Dunkin was one of those 'so ugly they are cute' dogs. At four months old he was already incredibly charming and desperate to be loved by anyone. He had been found wandering the streets alone, brought to the shelter and so he sat waiting.

Of course we all believed that finding our old ugly Boxer a home would be far more challenging than the cute young Demodex puppy, I mean who wouldn't want a slightly defective, but certainly treatable puppy?

Oh, how true that ignorance is bliss statement is! That little Demodex puppy has proven to be our biggest challenge yet.....

Dunkin got his name from his donut sized umbilical hernia. After all, hernia's are easy to fix, aren't they? A few tightly placed sutures and all that extra skin gets tucked away. But, what every vet will tell you is that where there is one congenital birth defect there might be others.

Within about 3 days of having him we realized that he had other problems to add to his 'awful skin' and 'umbilical hernia' list. Dunkin also had megaesophagus. Megaesophagus is a condition where the muscular tube of your esophogus is dilated, weak, and distended. Instead of swallowing food and moving it quickly and efficiently into the stomach the pets with megaesophogus hold the food in the esophagus, inside the chest, and this prohibits the food from making its way into the stomach so it can be digested and provide the body the nutrition it needs to grow. This explained why he was such a fragile, thin, bony pup. Within 1 day of diagnosing this he also acquired the typical sequela to ME; aspiration pneumonia. Within two days of the pneumonia we diagnosed him with puppy strangles. Within 2 weeks of finding us Dunkin became a skeleton hovering on deaths door.

In the early days we hoped that Dunkin's condition would improve if we skipped placing food in his mouth so that it wouldn't pool in his dilated distended and poorly functional esophogus. Placing a feeding tube into the stomach requires an endoscope, which JVC doesn't have. So we sent Dunkin to Chesapeake Veterinary Referral Center in Towson. This was the first Go Fund Me campaign we made. Thanks to that feeding tube he put on the weight and muscle mass that he had not been able to do with his chronic incessant regurgitation. That feeding tube allowed him the nutrients and calories his body had robbed him off.

Dunkin gets fed (one of his many feedings a day) through his stomach tube.
Dunkin had gone from looking like a typically puppy with stress induced mange, to near death from pneumonia, to expensive feeding tube placement that all the specialists told us was likely to be futile, to a skeleton near death, to muscle gain and massive feedings done every 3 hours around the clock. Dunkin was as intense a case as there ever was. His first few weeks with us were roller coasters of doubt, denial, trial, error, and bleak prognoses. He was a cause we banded together around and a fateful catastrophic story that seemed to never relent. I was torn between my staff and my clients being hurt if he didn't make it, paying for services that even the experts thought were futile, and a puppy who had no hope if we couldn't at least try something. The problem was we never knew what that next something was?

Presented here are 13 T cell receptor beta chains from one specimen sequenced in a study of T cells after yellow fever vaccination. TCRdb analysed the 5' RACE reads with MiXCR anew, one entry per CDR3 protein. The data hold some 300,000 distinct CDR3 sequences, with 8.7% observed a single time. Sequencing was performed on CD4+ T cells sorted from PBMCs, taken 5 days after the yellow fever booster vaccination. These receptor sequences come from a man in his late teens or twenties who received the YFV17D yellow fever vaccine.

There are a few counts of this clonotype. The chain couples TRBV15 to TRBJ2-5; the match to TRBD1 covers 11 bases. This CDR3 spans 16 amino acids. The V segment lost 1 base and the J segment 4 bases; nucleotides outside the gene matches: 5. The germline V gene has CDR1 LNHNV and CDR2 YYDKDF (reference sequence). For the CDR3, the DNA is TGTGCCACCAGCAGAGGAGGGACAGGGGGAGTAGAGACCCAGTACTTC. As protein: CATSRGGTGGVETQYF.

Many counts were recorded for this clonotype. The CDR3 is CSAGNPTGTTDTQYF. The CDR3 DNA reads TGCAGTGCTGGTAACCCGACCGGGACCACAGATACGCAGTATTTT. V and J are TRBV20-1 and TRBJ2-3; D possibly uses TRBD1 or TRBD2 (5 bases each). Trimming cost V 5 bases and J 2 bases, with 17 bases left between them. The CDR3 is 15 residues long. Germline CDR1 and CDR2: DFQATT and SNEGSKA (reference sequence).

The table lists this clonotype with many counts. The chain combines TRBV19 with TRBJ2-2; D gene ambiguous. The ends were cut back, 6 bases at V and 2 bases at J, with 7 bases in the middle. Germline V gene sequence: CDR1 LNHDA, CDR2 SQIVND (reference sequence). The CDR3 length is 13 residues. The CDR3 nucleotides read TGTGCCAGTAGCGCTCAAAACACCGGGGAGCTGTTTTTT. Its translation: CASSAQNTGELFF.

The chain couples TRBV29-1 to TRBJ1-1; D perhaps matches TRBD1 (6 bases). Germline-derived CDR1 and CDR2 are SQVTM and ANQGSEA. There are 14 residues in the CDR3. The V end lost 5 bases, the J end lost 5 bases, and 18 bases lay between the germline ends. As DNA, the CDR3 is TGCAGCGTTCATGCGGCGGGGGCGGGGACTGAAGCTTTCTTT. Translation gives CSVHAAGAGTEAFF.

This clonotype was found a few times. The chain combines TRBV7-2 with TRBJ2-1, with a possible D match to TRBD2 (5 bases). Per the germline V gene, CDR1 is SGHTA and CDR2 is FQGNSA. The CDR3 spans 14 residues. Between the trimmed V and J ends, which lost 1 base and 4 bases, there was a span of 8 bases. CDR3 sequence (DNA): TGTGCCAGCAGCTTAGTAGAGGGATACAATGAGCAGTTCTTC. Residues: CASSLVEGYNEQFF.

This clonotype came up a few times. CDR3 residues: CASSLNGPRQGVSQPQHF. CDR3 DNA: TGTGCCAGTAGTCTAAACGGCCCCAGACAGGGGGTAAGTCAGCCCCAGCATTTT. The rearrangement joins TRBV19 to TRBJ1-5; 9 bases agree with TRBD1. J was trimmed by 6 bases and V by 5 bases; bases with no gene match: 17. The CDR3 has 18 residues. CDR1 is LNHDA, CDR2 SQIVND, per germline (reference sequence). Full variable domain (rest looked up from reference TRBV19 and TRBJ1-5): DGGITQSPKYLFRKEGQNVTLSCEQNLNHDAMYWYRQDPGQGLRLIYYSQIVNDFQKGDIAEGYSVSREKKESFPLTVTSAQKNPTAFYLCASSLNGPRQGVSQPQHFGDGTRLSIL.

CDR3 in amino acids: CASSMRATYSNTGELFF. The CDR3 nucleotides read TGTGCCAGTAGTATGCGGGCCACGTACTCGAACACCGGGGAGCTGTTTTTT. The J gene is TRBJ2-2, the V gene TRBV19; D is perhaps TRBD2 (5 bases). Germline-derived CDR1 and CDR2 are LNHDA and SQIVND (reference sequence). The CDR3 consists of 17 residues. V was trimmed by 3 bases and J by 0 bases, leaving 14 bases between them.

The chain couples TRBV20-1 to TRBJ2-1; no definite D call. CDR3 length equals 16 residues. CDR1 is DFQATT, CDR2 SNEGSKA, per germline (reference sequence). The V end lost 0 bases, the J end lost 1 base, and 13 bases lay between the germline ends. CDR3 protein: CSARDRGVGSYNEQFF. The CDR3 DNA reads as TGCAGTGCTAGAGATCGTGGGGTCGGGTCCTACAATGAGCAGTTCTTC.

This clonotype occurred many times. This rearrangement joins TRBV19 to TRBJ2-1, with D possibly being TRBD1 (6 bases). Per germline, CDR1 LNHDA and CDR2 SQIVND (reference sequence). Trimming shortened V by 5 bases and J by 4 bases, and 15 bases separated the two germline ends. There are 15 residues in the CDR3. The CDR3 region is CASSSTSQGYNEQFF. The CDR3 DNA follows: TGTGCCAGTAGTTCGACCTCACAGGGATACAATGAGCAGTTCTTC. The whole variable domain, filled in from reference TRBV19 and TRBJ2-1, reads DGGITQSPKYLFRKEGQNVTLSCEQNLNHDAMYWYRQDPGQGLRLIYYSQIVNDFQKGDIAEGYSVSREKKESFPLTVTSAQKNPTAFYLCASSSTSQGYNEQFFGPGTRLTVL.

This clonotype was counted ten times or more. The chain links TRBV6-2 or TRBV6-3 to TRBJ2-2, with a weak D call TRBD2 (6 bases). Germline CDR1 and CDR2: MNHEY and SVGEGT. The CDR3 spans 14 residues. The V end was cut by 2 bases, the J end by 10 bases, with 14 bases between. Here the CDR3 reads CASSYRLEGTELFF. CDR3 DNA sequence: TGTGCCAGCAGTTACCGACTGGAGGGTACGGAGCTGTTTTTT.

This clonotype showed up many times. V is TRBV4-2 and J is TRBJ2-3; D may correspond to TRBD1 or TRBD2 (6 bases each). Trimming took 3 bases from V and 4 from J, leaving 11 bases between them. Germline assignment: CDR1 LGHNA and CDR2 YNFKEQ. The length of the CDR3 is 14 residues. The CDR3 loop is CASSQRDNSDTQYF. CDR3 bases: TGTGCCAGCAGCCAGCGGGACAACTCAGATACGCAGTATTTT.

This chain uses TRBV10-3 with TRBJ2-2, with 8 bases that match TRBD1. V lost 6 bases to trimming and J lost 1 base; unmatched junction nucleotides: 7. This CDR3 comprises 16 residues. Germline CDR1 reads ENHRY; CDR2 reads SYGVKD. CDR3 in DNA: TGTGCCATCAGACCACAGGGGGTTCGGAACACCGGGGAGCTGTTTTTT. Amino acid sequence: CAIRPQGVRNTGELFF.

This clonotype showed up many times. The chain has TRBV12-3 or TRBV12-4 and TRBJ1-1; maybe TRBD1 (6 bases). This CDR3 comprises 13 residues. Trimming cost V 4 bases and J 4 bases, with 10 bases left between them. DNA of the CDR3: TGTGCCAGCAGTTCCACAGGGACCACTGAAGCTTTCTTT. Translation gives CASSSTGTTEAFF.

Who says medicine won't break your heart? How can I ask people to pay for care if I am not even sure the pup will survive? Goodness was I worried that I had gotten everyone involved in a tragedy.

Dunkin says "Thank You Mom!"
He loves to eat!
As his social following grew so to did the facing of his many illnesses, diseases, and preparing the public for his poor prognosis. It is a wonderful and amazing journey to see so many strangers band together for one small life.

Dunkin's story has moved people to donate money when he needed to see a specialist. He has people who beg us for updates. People who stop by the clinic just to meet him (some of them even tell us that they aren't clients but they follow us on Facebook just to see how he is doing), and a team of supportive caretakers that has allowed his frail broken body to overcome obstacles most others would not have been able to.

In the early days we were trying to find him a home. We have since come to realize that his obstacles are too numerous and his condition to fragile and constantly changing to safely place him in anyone else's hands. He can be happy, eating, playful one day and hours later be suffocating from pneumonia and skin swelling. I have had to be honest and realistic with people who want so desperately to be able to will themselves and Dunkin his happy ending. We have had to turn down people begging for him to be theirs because the magnitude of his care is too great and the emotional strain almost immeasurable. There are tears of joy and tears of despair weekly around him.